• 35. Different types of glassSoda Lime glass/ Soft Glass: Made from Sodiumsilicate, Made insoluble by adding lime. melts atlow temperatures, RESISTANT to devitrification(Loss of Plasticity and hence to be shaped).Used in making electric bulbs, wind panes andcheap table ware.Borosilicate glass/ Pyrex/Jena Glass: Containssilica and boron with Al, Na and K oxides in minoramounts. Hard glass with low thermal expansion, highthermal and chemical resistance, high meltingpoint.
  • 36.  Used in manufacture of laboratory ware, electric insulators, kitchenware. Flint glass/ Lead Glass: contains silica, Lead and potassium oxide. Soft and easy to grind., high refractive index. Used in making optical lenses, radiation shields and neon sign tubes. Potash-Lime/ Hard Glass: contains silica, Calcium carbonate and potassium carbonate. High melting temp. More stable towards chemicals. Alumina glass: contains 20% of alumina along with B, Mg and Ca oxide. High softening temperature.Used in discharge tubes and combustion tubes.
  • 37.  Vitreosil: 99.5% pure silica glass. Low coefficient of thermal expansion and highly transparent. Used in chemical plants and electric insulators. Toughened Glass: obtained by prestressing, and tempering/thermal strengthening. Tempering involves heating to its annealing temp. and rapidly exposing to cold blast of air. The surface becomes dense and interior becomes plastic due to difference in cooling rate. Used in window panes of automobiles. Machining of the glass should be done before tempering.
  • 38.  Safety/ Laminated glass: made by pressing a sheet of glass in alternate layers of synthetic rubber. This glass is tough and shatter proof. The glass pieces donot fly when glass breaks suddenly. Used in windshields of aircraft. Insulating glass: made by hermetically sealing two glass plates separately by a gap of about 10 mm thickness filled with air. Used for thermal insulation against heat. Optical glass: highly homogeneous. Consist of lead silicate, phosphorous and cerium oxide. Cerium oxide absorbs uv rays harmful for eyes. Used for making lenses.
  • 39.  Glass ceramic/ Pyroceram: polycrystalline vitrified glass formed by controlled crystallisation in nucleating agents such as TiO2, ZrO2, Cu etc. It has greater hardness and impact strength as compared to ordinary glass.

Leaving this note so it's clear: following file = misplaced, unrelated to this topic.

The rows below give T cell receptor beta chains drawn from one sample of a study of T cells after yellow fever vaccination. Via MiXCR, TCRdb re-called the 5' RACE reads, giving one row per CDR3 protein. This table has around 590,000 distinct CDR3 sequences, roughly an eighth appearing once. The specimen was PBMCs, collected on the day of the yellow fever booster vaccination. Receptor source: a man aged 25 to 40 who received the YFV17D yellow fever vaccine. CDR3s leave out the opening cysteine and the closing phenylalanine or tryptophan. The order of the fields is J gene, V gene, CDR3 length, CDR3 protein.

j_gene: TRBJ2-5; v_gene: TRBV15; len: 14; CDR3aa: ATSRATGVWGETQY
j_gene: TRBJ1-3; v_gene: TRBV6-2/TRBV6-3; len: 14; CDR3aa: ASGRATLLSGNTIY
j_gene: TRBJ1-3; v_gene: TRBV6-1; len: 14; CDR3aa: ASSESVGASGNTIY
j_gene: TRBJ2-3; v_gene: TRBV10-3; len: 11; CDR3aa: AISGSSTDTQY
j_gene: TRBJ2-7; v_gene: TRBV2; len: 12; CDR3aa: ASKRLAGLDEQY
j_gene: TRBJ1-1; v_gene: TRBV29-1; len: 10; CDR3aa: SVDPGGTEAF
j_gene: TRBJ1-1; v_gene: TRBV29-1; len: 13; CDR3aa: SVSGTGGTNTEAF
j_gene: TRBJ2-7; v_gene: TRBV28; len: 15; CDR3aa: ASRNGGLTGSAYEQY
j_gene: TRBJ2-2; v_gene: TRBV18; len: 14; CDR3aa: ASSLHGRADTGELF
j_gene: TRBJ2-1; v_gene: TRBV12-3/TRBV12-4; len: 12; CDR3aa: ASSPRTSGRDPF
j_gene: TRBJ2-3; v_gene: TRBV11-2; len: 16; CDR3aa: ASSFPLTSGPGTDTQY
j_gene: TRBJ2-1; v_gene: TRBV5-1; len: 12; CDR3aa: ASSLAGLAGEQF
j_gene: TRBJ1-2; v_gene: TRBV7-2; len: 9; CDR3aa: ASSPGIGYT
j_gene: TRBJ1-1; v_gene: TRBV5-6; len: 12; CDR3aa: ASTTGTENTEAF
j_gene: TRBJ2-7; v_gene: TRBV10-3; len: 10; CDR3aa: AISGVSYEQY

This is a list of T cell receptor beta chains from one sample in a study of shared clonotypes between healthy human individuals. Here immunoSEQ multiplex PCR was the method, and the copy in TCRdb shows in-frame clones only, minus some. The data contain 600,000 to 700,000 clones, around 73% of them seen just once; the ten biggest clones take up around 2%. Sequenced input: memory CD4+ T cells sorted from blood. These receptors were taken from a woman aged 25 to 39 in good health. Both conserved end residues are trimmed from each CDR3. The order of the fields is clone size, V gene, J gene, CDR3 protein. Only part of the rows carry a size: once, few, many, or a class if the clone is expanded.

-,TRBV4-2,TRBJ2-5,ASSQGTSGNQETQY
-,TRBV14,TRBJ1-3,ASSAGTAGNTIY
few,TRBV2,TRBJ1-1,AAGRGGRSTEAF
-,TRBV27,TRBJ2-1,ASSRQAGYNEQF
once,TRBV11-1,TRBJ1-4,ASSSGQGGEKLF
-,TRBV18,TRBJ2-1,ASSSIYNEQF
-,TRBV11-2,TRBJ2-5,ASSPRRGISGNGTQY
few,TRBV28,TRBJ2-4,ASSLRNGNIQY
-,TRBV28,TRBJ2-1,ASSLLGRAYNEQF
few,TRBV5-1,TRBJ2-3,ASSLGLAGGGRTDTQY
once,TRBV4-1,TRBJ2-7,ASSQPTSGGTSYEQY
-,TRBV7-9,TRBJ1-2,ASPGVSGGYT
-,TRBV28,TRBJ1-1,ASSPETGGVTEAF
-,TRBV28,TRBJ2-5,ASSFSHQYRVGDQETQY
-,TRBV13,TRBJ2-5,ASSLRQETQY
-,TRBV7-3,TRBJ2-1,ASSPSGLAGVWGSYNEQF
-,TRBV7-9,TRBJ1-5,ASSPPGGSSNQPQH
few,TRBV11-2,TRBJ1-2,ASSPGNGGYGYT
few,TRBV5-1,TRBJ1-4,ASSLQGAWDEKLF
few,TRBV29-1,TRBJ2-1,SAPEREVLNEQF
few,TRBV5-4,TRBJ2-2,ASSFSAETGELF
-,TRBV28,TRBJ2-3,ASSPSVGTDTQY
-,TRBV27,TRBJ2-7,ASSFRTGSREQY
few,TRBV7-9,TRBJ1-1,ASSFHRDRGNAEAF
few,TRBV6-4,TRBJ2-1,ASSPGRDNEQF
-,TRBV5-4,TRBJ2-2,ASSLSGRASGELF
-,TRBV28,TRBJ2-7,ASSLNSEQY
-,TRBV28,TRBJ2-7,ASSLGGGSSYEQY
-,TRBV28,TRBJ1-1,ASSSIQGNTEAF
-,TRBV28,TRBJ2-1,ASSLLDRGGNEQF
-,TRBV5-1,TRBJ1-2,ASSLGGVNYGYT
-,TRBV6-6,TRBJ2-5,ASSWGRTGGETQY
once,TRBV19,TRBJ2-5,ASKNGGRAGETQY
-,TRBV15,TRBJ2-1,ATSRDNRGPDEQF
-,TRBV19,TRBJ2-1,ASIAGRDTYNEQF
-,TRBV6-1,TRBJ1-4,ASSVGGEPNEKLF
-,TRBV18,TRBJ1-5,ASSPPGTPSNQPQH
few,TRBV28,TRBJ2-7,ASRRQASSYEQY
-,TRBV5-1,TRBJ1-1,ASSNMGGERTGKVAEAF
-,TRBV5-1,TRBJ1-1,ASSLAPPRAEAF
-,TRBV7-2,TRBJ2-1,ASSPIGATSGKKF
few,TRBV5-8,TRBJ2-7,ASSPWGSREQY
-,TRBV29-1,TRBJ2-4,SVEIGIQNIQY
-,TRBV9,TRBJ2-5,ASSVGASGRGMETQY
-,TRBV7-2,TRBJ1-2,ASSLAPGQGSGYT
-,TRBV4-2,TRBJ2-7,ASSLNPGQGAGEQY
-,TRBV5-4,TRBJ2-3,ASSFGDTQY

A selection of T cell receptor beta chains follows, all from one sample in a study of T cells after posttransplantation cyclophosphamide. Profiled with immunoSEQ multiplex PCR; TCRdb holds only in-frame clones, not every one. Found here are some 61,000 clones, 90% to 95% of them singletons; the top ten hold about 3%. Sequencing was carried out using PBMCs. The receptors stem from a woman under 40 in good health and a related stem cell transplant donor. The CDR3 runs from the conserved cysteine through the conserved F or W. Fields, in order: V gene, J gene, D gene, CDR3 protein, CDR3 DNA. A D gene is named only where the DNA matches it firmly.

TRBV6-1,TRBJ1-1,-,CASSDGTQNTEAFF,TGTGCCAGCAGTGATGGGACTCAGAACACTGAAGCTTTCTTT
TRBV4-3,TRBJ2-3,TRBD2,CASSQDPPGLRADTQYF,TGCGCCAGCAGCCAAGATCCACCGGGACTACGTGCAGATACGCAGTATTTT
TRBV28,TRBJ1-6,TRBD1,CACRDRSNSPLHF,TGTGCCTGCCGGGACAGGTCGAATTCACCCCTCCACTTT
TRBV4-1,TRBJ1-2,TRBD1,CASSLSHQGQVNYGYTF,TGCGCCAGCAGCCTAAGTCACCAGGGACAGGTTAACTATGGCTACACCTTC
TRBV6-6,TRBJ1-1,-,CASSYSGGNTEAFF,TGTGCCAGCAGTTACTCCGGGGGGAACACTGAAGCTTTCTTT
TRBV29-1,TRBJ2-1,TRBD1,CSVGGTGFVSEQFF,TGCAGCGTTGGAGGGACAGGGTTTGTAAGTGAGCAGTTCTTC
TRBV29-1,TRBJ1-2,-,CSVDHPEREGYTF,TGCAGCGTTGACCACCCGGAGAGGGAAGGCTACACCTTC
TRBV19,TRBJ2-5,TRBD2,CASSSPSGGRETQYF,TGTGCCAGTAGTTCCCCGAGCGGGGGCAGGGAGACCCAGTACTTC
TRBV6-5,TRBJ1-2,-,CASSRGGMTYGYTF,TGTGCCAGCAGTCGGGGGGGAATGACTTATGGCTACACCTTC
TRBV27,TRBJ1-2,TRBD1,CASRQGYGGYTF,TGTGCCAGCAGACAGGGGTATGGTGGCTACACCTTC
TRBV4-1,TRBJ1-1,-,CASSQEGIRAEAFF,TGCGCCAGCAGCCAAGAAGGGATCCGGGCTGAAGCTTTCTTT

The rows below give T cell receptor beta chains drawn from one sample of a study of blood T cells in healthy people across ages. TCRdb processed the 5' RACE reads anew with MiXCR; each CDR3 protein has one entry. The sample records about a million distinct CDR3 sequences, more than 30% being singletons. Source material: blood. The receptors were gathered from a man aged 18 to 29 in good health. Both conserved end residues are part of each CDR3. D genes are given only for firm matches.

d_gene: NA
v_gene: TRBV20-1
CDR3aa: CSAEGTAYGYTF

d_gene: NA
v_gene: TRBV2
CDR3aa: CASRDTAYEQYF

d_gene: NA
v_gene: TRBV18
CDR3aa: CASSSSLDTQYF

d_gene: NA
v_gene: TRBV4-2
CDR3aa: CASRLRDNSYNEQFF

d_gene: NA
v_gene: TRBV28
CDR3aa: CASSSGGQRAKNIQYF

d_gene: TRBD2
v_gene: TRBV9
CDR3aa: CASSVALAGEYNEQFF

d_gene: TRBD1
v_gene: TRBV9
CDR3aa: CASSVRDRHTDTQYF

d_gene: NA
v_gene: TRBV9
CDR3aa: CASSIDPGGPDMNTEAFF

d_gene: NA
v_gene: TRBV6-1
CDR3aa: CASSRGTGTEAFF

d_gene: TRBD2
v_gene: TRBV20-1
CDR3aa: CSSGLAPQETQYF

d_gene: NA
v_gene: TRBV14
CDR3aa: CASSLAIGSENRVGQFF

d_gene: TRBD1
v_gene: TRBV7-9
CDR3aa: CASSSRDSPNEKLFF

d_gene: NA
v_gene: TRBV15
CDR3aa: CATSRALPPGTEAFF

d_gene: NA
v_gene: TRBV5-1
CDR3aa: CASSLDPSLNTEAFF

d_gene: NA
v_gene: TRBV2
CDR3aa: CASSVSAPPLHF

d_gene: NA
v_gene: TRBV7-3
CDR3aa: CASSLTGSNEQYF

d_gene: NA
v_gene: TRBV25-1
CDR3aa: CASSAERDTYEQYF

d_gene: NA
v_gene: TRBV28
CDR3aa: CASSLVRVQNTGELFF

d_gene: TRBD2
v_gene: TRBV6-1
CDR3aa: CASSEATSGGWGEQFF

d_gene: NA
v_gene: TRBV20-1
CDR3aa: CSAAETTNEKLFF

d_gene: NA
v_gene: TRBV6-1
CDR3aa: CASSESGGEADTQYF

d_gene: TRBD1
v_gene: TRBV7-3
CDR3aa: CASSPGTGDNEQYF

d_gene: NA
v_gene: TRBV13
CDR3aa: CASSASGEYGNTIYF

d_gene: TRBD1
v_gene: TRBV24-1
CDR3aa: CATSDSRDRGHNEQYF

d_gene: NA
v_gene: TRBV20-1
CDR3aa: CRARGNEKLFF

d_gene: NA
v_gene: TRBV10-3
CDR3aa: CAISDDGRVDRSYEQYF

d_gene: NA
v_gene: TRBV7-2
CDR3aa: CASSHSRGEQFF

• 40. Refractories: are inorganic materialscapable of withstanding high temperature. Theyresist corrosive and abrasive action. Used inconstruction of furnaces and kilns. Characteristics: High resistance to change in physical, chemical and mechanical properties at high temperatures. Chemical inertness to corrosive metals. Good thermal strength or resistance to thermal shocks. Resistance to abrasion and erosion by gases or molten metals. Mechanical and structural strength to withstand load. Low permeability or ability to contain heat without loss to surroundings.
  • 41. Classification ofrefractories: • Eg: Silica or Alumina Acidic • Are attacked by basic environment • Eg: CaO Or MgO Basic • Are attacked by acidic environment • Carbon, graphite, SiC, ZrO2 • Can withstand slightly acidic and basicneutral conditions
  • 42. Properties of refractories: Chemical inertness: Acidic refractories should be exposed to acidic and basic refractories should be exposed to basic environment. Refractoriness: Ability to withstand deformation and is measured by fusion/softening temperature of the material. Softening temp. is detemined by Pyrometric cone equivalent(PCE) or seger Cone Test. Refractory material is ground in form of small, slim pyramid shaped cone of standard dimensions and heated at the rate of 10˚C/ min along with standard seger cones placed on the same plaque.The softening behaviour is compared with that of standard by noting the interval of temperature at which cone starts to bend and the final temperature at which tip of the cone touches the base.